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Dr. Marcia
Dr. Marcia, Dog Veterinarian
Category: Dog
Satisfied Customers: 577
Experience:  I am a Companion Animal Veterinarian with 15 years of medical and surgical experience
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my dog has a watery bloody saliva and the vet said some ...

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my dog has a watery bloody saliva and the vet said some swelling and what looked like bruising under the tongue. We are waiting for blood test results. Is there any other test I should be aware of to ask my vet to do and could this be a form of cancer?

Hello, Happy 4th of July!

Your question has me very curious as to what this area under your dog's tongue looks like--I wish I could see it myself!

I can see why you are worried about cancer. Certainly this is always on the list anytime we see a mass or "swelling". However, there are many other possibilities, and blood testing is a good first step, to make sure the dog is healthy otherwise and there is not an underlying problem leading to this.

Here's my list of some possibilities based on what you have described:

*An infection in the soft tissue under the tongue (like as abscess)

*Inflammation or infection associated with foreign material stuck in the tissue; for instance some dogs can get a tiny piece of wood or a grass awn stuck somewhere in their mouth as as example, and this can lead to chronic infection

*some type of trauma or puncture wound to the area with resulting swelling or hematoma (a pocket of blood) and bruising

* a benign growth such as a cyst

* a malignant tumor (lower on my list)

*Other more rare possibilities such as a bleeding disorder, low platelets, etc.

In general, when we find a mass or swelling like this, the best way to get an answer is to sedate the dog and do fine needle aspirates (FNA) of the area, and look at the sample on a slide to see if we can get an idea of what it might be. This can be an excellent screening tool and sometimes provides the diagnosis. We can also take a biopsy (a small sample of the tissue of the area) and send it off to a pathologist for an analysis. While the dog is sedated, we can thoroughly explore the area and see if we find anything else unusual (such as foreign material).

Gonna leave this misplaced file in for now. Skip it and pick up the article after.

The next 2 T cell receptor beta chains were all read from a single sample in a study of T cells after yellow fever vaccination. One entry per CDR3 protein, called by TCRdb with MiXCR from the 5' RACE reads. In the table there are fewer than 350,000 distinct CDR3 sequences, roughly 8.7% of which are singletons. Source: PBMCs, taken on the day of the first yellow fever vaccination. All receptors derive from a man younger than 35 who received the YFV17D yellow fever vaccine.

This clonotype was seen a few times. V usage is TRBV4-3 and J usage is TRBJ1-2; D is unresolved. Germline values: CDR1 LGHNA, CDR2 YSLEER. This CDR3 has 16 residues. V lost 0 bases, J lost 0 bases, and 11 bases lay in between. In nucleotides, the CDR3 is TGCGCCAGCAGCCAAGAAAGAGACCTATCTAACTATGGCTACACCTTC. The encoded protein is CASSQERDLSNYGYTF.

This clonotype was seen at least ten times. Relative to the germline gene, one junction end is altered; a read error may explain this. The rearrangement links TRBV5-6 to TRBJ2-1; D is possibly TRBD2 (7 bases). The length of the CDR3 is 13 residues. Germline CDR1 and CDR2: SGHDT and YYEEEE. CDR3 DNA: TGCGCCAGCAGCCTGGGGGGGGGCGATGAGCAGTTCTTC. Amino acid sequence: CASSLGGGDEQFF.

I would suggest sedation and further exam of this area, and possible aspirates and/or biopsy as the next step to getting an answer.

I hope this is helpful for you. Whippets are great little dogs. I don't see many of them but they are fun to work with. Thank you and happy holiday again!

Customer: replied 8 years ago.
My whippet over the last few months has also ( at least twice a month) has not wanted to eat. He had blood work done a month ago because he broke a tooth off and needed it removed. They said his white count was just a little low. I have read where whippets and greyhounds are known to have low white blood count. He was on antibiotics after the tooth removal. I have just recently changed his diet to raw (2 weeks ago)and wondered if this could have something to do with it.

Hi, thanks for your response!

I would not see the diet change as directly related and can't think of a way that would cause the type of swelling you describe. So I would not be too concerned about that at this point.

The slightly low white count does not sound like a big concern either, but of course I haven't viewed the blood testing results myself. With the swelling under the tongue, I would be more interested in the red blood cell count numbers and platelet numbers. I suspect those are probably normal.

Does this help? Let me know if you have more questions. I do hope for the best for your little boy!

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